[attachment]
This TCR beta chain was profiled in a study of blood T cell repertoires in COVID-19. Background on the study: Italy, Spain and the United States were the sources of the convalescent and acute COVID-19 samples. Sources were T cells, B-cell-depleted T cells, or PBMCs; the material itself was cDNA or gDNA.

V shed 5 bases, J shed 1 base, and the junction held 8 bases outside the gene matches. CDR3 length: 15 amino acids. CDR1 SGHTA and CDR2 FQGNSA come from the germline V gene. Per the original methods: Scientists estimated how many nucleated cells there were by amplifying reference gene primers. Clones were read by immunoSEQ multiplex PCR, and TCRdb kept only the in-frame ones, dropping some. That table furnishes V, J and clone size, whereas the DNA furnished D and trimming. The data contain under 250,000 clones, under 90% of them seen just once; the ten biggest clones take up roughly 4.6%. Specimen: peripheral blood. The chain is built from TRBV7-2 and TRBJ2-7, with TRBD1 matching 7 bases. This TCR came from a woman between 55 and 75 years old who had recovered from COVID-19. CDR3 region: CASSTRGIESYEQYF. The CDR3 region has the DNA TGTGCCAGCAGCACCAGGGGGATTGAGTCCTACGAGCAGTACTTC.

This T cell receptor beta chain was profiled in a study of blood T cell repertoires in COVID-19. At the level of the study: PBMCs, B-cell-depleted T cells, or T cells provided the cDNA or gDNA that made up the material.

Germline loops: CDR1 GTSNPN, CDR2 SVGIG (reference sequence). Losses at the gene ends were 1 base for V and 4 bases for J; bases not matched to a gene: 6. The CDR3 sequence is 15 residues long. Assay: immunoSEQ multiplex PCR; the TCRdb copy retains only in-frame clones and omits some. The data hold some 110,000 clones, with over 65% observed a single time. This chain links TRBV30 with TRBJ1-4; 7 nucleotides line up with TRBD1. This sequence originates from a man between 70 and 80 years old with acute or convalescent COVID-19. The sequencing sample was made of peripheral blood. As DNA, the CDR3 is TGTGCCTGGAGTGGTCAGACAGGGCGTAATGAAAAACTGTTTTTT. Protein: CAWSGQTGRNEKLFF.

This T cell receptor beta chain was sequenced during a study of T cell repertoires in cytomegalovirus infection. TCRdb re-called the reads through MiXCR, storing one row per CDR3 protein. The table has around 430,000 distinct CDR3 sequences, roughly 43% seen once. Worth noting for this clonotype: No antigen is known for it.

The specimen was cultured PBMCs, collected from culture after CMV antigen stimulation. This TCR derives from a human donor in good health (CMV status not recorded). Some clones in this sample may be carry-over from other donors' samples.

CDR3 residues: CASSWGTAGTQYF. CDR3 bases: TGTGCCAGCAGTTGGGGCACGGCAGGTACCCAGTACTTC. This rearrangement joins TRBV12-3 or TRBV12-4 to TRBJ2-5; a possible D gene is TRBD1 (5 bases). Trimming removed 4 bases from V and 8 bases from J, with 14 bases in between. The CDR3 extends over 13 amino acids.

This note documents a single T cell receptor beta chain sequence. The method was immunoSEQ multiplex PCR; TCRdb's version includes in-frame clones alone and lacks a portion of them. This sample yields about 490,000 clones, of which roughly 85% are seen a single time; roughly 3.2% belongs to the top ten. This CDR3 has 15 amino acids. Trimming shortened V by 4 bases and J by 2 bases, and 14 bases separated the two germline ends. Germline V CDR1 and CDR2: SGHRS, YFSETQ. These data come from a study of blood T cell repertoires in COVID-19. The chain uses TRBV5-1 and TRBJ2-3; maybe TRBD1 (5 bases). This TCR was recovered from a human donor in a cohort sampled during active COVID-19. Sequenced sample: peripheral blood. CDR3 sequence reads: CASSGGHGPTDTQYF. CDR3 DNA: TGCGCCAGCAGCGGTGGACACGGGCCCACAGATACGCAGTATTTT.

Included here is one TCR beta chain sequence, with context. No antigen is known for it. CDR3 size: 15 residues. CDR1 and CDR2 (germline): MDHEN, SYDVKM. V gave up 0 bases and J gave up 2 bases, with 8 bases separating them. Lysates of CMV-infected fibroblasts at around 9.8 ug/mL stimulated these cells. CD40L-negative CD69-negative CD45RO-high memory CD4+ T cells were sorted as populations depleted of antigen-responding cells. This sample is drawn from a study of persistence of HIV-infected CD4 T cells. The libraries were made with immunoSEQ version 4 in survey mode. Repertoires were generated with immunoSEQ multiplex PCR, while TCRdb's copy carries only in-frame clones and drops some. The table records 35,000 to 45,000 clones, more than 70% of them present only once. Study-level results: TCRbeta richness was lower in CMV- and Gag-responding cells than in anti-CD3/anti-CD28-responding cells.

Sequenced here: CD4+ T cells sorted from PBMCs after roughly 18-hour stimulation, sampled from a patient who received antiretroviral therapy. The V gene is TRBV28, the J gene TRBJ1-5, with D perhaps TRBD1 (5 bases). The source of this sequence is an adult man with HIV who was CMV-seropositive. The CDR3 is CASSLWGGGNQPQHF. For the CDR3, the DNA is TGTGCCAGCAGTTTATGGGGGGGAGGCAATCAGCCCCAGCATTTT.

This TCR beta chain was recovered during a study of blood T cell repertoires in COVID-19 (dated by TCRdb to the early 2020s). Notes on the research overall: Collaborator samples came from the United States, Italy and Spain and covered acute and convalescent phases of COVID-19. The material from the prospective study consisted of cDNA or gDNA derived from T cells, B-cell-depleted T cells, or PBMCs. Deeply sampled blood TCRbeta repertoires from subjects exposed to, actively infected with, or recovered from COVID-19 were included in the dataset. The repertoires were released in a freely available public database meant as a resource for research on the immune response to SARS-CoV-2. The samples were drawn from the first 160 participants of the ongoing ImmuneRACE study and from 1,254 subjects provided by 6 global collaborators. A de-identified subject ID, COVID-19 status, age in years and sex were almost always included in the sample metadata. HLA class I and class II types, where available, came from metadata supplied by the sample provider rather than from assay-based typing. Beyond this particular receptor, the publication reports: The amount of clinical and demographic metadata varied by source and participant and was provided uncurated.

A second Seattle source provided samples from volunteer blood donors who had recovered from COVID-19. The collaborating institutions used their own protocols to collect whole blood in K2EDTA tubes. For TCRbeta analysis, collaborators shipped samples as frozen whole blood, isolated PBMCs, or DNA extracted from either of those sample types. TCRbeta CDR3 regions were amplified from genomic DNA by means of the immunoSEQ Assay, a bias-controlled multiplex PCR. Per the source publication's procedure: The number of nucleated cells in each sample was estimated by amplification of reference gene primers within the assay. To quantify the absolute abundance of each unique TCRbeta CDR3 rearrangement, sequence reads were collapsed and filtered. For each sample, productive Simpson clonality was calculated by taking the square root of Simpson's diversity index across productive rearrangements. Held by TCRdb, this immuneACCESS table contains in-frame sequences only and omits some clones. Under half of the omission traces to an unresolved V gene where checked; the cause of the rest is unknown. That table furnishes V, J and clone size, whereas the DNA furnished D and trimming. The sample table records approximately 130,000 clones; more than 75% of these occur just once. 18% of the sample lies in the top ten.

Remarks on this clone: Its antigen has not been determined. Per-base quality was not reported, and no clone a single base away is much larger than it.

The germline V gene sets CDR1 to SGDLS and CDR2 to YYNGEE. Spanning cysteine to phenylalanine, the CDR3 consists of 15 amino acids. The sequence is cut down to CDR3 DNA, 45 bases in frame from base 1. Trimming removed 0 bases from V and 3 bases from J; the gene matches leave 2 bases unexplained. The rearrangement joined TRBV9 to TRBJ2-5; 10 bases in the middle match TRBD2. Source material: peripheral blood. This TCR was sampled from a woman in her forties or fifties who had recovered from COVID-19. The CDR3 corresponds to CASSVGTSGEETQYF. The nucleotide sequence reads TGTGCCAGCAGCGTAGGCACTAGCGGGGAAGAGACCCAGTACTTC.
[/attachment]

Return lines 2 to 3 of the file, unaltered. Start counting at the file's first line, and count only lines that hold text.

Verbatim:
V shed 5 bases, J shed 1 base, and the junction held 8 bases outside the gene matches. CDR3 length: 15 amino acids. CDR1 SGHTA and CDR2 FQGNSA come from the germline V gene. Per the original methods: Scientists estimated how many nucleated cells there were by amplifying reference gene primers. Clones were read by immunoSEQ multiplex PCR, and TCRdb kept only the in-frame ones, dropping some. That table furnishes V, J and clone size, whereas the DNA furnished D and trimming. The data contain under 250,000 clones, under 90% of them seen just once; the ten biggest clones take up roughly 4.6%. Specimen: peripheral blood. The chain is built from TRBV7-2 and TRBJ2-7, with TRBD1 matching 7 bases. This TCR came from a woman between 55 and 75 years old who had recovered from COVID-19. CDR3 region: CASSTRGIESYEQYF. The CDR3 region has the DNA TGTGCCAGCAGCACCAGGGGGATTGAGTCCTACGAGCAGTACTTC.

This T cell receptor beta chain was profiled in a study of blood T cell repertoires in COVID-19. At the level of the study: PBMCs, B-cell-depleted T cells, or T cells provided the cDNA or gDNA that made up the material.